'Cleverness is not required in an indexer; brilliancy is dangerous. The desirable quality is clearness.'
So begins The Technique of Indexing (1904), a manual by a pioneer in the field of indexing, Mary Petherbridge. A graduate in natural sciences from Cambridge University, Mary set up The Secretarial Bureau in London in 1895. The Bureau offered a range of services; enterprisingly, it also gave training in secretarial and indexing work. For women, this was an opportunity to learn skills that could help them to earn an independent living.
Mary’s timing was fortunate. The great department of state, the India Office, held many volumes of historical documents that were effectively unusable because they had no indexes. Of particular concern were 488 volumes of East India Company letters to India, covering the Company’s history from 1753 to 1858. In 1901 the Superintendent of Records, Arthur Wollaston, decided that male clerks could not be spared for indexing work. Women from the Bureau were commissioned instead.
Although freelance, Mary quickly established a firm relationship with the India Office. She set up an office in the Record Department, at one point even bringing in her own furniture. There her small staff, usually between four and eight women, indexed the correspondence, Royal Commission reports, and other records. Mary also acted as the Department’s Dutch and Portuguese translator. Her business flourished, as her office stationery shows:
For the Bureau, the India Office commission was clearly prestigious. Examples from the East India Company’s records featured in The Technique of Indexing:
Mary selected her best pupils to be trained on the India Office premises. One of these was Theodora Bosanquet, who later was to become well known as the secretary to Henry James. Years afterwards, Theodora recalled being hard at work in the office when she heard The Ambassadors being read aloud to a fellow pupil – a dictation exercise. James had approached the Bureau to find a secretary; Theodora volunteered for the role. The scene that she evokes is an appealing one: James’s words echoing in the offices upstairs, while the business of government carried on in the formal rooms below.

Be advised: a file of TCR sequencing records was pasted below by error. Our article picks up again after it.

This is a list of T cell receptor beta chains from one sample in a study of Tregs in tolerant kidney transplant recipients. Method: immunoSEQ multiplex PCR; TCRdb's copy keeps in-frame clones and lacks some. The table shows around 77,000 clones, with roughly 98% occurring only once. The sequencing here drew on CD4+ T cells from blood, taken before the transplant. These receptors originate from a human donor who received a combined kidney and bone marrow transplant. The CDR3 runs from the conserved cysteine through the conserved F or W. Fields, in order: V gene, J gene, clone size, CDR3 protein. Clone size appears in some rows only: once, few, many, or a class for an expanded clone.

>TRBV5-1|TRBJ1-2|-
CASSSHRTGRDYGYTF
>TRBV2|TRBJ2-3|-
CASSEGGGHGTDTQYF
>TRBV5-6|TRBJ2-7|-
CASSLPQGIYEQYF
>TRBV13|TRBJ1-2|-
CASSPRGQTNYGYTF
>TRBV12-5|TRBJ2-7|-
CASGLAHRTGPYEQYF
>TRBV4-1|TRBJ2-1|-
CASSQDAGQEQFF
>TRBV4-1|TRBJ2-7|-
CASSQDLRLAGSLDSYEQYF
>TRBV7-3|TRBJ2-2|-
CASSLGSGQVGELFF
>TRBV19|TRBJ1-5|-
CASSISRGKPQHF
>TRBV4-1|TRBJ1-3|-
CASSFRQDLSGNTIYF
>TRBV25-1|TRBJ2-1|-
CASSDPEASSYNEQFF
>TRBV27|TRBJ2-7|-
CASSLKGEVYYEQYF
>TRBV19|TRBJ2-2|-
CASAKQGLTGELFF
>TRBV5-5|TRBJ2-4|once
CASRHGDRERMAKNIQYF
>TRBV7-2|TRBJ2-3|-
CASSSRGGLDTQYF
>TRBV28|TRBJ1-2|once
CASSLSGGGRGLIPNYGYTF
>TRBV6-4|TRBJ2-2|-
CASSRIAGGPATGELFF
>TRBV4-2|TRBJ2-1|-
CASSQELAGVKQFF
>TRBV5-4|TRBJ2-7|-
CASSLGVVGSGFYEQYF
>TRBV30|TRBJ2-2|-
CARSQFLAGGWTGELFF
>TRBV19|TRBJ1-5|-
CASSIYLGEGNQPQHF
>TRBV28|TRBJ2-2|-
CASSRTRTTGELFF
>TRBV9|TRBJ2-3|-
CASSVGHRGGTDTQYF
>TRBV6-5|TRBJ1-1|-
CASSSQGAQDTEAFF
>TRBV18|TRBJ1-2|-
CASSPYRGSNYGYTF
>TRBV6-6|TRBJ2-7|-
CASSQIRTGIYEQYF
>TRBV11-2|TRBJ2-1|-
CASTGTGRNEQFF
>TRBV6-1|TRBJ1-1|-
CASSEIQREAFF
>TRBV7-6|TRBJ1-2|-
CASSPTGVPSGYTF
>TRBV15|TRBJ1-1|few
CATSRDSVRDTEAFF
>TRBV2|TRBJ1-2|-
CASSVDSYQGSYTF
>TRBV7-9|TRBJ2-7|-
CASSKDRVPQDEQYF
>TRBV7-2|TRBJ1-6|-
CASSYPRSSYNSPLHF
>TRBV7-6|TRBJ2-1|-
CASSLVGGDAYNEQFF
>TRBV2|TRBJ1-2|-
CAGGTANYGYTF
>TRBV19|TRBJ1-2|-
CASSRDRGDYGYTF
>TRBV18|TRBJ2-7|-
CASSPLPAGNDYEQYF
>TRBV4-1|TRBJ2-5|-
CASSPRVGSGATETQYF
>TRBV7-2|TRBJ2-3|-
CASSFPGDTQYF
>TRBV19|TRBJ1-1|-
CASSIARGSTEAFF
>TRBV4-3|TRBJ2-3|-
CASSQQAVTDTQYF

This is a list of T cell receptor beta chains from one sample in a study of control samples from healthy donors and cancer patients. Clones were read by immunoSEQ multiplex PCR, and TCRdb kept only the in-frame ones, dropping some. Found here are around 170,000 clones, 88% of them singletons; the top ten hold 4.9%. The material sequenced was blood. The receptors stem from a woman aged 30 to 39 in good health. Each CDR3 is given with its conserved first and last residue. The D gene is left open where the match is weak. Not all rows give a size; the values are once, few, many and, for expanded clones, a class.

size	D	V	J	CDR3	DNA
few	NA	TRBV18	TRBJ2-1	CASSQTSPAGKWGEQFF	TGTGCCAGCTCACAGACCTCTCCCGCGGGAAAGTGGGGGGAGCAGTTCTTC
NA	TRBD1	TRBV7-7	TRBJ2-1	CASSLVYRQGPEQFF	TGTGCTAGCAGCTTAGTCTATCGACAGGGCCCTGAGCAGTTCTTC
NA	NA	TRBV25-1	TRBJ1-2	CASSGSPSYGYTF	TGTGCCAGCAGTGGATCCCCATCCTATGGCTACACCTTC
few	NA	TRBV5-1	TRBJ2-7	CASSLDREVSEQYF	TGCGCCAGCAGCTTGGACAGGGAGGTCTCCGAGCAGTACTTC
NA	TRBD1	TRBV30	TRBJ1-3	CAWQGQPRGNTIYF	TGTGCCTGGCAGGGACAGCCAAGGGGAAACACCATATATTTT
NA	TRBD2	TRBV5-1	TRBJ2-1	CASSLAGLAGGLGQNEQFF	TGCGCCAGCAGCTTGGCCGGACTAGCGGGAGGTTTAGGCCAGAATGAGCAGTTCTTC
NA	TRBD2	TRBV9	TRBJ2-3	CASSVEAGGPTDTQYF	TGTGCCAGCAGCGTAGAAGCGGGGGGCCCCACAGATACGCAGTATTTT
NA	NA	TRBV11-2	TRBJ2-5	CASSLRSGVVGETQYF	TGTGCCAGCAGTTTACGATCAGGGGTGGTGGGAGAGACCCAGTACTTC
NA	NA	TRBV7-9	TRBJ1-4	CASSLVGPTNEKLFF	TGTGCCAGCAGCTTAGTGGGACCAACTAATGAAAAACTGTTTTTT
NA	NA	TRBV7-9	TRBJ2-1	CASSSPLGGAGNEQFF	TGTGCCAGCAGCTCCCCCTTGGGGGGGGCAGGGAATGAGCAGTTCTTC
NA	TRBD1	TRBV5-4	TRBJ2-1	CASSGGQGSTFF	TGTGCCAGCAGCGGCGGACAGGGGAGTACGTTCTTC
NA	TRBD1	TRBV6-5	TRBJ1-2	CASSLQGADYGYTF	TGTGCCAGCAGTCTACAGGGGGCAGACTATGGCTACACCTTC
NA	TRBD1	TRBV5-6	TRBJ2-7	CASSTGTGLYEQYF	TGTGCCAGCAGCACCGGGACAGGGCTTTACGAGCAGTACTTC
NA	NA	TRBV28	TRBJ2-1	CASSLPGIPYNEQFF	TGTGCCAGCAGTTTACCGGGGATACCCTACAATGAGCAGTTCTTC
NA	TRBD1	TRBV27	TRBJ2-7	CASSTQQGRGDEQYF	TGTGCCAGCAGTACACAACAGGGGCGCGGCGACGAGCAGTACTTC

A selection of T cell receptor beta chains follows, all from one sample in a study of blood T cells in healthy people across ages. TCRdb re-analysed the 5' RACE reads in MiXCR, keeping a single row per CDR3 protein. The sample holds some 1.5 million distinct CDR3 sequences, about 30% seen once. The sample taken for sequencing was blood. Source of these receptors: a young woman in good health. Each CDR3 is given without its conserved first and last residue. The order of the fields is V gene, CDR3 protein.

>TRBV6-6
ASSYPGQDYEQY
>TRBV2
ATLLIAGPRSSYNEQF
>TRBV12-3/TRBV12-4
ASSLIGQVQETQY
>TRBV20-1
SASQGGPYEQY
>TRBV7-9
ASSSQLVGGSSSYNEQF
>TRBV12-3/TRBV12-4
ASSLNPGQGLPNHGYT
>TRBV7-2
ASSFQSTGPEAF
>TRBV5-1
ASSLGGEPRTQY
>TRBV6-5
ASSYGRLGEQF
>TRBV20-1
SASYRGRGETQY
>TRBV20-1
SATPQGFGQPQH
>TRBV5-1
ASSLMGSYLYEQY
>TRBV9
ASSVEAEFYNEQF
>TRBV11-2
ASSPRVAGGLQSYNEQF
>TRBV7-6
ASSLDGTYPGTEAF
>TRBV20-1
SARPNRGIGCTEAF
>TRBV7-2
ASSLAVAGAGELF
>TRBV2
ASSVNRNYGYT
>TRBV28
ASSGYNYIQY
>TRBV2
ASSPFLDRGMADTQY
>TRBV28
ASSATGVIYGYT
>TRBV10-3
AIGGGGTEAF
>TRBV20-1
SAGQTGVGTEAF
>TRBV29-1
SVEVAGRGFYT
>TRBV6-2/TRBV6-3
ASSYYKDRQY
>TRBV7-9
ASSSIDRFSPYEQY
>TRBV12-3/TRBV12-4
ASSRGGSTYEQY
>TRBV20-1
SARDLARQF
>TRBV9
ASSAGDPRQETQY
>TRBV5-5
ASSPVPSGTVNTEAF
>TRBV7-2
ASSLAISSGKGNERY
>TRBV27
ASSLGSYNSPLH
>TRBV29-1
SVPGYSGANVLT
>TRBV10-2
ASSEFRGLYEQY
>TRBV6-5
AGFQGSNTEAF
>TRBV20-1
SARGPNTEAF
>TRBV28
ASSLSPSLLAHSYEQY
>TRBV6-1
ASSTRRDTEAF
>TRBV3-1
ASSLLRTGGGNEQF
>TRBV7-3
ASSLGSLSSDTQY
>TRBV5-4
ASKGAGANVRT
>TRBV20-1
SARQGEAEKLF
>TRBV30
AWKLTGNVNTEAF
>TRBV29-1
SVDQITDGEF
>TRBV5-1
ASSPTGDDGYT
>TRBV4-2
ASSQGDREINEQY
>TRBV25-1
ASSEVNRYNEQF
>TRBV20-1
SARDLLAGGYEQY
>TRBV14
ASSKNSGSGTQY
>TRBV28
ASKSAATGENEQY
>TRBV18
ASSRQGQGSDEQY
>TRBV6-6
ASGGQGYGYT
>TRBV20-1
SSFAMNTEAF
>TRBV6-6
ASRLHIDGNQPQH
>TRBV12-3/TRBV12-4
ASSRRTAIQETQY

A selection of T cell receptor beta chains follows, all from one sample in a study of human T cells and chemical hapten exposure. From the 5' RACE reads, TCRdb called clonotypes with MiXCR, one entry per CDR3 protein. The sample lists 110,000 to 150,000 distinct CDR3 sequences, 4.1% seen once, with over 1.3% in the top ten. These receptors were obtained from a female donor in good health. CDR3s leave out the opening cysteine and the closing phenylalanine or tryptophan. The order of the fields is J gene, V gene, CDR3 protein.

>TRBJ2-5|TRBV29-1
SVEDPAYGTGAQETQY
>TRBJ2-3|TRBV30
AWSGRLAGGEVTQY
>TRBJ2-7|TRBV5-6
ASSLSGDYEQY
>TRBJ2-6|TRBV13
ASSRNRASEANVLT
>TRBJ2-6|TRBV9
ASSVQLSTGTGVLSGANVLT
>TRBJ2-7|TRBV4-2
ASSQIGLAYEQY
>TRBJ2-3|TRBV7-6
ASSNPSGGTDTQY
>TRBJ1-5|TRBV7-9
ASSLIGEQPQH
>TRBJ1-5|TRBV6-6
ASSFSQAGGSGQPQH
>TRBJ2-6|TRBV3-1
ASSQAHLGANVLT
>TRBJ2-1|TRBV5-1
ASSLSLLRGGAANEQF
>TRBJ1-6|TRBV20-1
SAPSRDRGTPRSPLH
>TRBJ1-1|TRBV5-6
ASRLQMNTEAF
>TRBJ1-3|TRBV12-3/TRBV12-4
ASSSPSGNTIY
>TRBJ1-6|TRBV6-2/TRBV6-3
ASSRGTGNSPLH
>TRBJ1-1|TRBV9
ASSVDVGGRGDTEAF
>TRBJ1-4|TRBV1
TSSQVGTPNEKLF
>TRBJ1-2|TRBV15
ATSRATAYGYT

The indexing of the India correspondence was finally completed in 1929. Mary and her staff had created a remarkable 430,000 index entries, filling 72 volumes. Not long afterwards, Mary closed down the Bureau. She herself continued to work as Official Indexer to Government until her death in 1940.
These index entries make up almost a third of the entries in the Records catalogue today. Mary’s contribution is recorded only in the invoices that she submitted (at a rate of 2s 6d per 100 entries by 1929). But no one did more to open up the East India Company’s later archives than she. Generations of researchers have reason to be grateful!
Lead Curator, Post-1858 India Office Reocrds
India Office Records: IOR/L/R/6/224
Hazel K Bell, From Flock Beds to Professionalism: a history of index makers (Oak Knoll Press: Hatfield, Herts, 2008)
Theodora Bosanquet, ‘As I Remember Henry James’, Time & Tide, 3 July 1954, pp. 875-76
Mary Petherbridge, The Technique of Indexing (The Secretarial Bureau: London, 1904)